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Pyroclastic Surges and

Phreatomagmatic Eruptions

EAS 458
Volcanology

Capalinhos, Faial, Azores, 1957

Mt. St. Helens Dome 9/29/04

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Mt. St. Helens Seismicity

Magma chamber

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Volcano Advisory (Alter Level 2)
S activity at Mount St. Helens has accelerated significantly, which
increases our level of concern that current unrest could culminate in
an eruption. We are increasing the alert level to the second of three
levels. Earthquakes are occurring at about four per minute. All are
still at shallow levels in and below the lava dome that grew in the
crater between 1980 and 1986. This suggests that the ongoing
intense earthquake activity has weakened the dome, increasing the
likelihood of explosions or perhaps the extrusion of lava from the
dome.
Overnight the seismic energy level increased slightly and remains
elevated with a rate of 3-4 events per minute and now include
events as large as magnitude 3.3. All earthquake locations are still
shallow and in or below the lava dome. In addition, initial data from
the GPS instrument on the lava dome that was repaired Monday
morning suggest that the site moved a few inches northward
Monday and Tuesday, but has since been stable.

Capalinhos Today

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Case History: Krakatau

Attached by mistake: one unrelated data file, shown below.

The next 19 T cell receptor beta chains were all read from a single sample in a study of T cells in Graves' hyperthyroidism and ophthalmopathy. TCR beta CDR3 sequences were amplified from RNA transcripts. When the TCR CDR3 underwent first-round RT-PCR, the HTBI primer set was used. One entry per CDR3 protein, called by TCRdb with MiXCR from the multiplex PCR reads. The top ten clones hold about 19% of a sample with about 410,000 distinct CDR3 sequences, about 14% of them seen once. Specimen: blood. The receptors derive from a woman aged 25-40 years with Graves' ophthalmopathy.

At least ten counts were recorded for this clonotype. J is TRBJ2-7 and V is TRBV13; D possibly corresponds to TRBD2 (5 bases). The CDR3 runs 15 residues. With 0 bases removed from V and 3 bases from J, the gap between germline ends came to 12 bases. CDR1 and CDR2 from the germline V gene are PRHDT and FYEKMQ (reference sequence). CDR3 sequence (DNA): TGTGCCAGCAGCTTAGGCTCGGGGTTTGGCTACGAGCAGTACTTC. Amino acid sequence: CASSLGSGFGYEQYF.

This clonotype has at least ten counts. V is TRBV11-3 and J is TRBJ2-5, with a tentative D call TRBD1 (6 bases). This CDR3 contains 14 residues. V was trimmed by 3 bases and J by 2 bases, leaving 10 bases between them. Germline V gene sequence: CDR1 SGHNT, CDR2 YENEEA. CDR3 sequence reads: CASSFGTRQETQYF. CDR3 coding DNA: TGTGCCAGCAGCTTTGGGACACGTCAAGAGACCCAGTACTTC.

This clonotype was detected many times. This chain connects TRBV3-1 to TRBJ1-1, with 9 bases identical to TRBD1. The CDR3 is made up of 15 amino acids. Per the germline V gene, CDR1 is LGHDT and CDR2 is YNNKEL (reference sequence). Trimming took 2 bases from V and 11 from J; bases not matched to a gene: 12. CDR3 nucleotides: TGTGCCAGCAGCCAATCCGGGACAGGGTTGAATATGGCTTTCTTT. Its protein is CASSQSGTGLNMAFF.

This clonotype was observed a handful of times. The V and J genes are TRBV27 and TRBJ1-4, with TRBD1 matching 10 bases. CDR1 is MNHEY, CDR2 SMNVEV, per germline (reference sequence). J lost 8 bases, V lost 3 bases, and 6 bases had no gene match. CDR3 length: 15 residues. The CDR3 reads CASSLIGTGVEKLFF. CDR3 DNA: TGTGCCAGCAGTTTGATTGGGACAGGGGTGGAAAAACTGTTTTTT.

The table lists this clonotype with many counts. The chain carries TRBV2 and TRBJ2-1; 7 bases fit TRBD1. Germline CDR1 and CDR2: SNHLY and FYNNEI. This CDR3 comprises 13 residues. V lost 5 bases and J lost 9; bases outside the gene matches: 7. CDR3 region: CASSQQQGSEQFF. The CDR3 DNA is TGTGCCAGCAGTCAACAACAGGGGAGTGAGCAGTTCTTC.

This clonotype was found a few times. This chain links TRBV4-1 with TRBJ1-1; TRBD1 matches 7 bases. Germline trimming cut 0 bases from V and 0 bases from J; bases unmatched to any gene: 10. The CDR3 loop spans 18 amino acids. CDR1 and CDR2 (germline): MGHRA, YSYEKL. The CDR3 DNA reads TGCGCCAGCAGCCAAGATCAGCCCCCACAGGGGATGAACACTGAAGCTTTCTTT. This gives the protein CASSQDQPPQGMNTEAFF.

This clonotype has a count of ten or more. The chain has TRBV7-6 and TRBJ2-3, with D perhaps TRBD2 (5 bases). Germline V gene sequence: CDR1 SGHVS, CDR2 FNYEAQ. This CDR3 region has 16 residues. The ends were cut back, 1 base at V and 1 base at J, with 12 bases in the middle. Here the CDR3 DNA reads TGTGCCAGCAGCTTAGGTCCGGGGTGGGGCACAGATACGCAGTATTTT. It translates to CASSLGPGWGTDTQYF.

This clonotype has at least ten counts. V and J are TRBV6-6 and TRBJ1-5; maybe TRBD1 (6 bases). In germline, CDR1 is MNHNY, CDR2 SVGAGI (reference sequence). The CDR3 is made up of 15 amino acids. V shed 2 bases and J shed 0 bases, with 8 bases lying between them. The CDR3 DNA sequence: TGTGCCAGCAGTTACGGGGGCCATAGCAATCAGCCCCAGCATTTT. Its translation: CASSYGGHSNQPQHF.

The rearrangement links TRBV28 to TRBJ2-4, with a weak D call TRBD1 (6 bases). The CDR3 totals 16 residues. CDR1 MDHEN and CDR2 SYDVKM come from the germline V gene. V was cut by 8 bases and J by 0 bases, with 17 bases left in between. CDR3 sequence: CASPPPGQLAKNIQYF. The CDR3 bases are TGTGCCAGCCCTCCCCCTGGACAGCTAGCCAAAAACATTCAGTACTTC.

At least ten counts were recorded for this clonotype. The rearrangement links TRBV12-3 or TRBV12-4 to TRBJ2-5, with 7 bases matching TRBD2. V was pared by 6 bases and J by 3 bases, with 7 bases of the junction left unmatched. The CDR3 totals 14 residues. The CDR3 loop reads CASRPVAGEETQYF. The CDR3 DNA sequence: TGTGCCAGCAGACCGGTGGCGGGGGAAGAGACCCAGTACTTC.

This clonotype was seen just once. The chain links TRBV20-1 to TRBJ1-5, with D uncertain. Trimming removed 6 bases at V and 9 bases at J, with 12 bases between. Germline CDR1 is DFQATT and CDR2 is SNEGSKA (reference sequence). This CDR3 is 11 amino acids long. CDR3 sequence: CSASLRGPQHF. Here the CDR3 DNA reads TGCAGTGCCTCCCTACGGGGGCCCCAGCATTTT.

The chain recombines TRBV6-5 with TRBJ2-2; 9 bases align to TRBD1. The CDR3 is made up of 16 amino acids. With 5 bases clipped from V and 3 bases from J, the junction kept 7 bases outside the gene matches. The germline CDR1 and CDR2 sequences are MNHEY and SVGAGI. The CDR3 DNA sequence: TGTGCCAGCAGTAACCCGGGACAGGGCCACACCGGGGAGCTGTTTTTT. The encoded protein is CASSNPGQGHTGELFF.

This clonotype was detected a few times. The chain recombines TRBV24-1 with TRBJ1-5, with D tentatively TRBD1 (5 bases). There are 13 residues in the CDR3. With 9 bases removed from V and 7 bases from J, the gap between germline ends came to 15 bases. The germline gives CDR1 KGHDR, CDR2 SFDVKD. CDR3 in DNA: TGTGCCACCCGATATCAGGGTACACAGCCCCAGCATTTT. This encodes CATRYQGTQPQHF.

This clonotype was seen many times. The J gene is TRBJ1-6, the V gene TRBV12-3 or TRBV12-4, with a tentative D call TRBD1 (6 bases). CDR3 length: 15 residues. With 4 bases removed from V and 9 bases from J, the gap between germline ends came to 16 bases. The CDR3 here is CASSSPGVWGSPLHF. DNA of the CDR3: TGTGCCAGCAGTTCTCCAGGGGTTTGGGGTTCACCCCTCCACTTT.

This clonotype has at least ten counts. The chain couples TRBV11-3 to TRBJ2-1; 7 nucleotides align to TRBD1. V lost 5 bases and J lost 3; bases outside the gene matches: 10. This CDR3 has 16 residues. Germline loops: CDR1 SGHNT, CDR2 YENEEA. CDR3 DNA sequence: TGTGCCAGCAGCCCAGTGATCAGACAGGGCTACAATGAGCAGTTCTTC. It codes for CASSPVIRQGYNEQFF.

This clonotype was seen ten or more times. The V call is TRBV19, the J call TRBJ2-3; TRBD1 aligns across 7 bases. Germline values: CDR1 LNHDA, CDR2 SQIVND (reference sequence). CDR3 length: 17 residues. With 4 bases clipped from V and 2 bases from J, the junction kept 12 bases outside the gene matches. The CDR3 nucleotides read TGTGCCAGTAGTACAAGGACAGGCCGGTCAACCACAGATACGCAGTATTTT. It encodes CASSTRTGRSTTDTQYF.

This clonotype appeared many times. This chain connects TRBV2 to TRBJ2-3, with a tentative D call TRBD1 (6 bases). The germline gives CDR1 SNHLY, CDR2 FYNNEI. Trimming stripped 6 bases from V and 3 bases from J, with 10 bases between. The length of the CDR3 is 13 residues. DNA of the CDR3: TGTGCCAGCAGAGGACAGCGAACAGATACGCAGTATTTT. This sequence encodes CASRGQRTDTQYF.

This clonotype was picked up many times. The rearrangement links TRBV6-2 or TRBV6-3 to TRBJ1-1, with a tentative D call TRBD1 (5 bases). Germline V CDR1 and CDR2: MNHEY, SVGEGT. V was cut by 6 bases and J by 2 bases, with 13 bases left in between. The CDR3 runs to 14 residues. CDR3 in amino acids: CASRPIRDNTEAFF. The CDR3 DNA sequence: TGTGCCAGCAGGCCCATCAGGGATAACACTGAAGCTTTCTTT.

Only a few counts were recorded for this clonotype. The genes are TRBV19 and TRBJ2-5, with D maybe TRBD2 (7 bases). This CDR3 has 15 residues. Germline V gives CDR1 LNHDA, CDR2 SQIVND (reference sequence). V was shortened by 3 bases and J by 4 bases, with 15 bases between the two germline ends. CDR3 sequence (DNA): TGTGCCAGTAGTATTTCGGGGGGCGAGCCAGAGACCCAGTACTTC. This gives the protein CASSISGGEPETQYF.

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Indonesian Island Arcs

Krakatau before 1883

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Krakatau before 1883
Main island 9 km
across consisted of
South 3 cones
Largest was
Rakata,
Rakata, 800 m
elevation
Vague reports of
eruption in 1680-
1681
Uninhabited
Seismic activity
beginning in late
1870
1870s; large
quake in 1880.

May, 1883
Eruptions began on May 20, 1883; explosions
heard 150 miles away, small amount of ash fell
on surrounding areas
In following days, a sustained subplinian
eruption produced 11 km high column.
May 27: eruption had subsided, party on the
Governeur Generaal Loudon goes to investigate
Noise deafening; large explosions every 5 to 10
minutes
Activity concentrated on northern cone of Perbuwatan
Steam clouds rising 3000 m
Glowing lava in the crater, which was 1 km diameter,
50 m deep.

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Early Summer, 1883
Activity continues for another week, then
subsides
Increases again on June 9, 1883
Continuous ash and steam column can be seen
from neighboring islands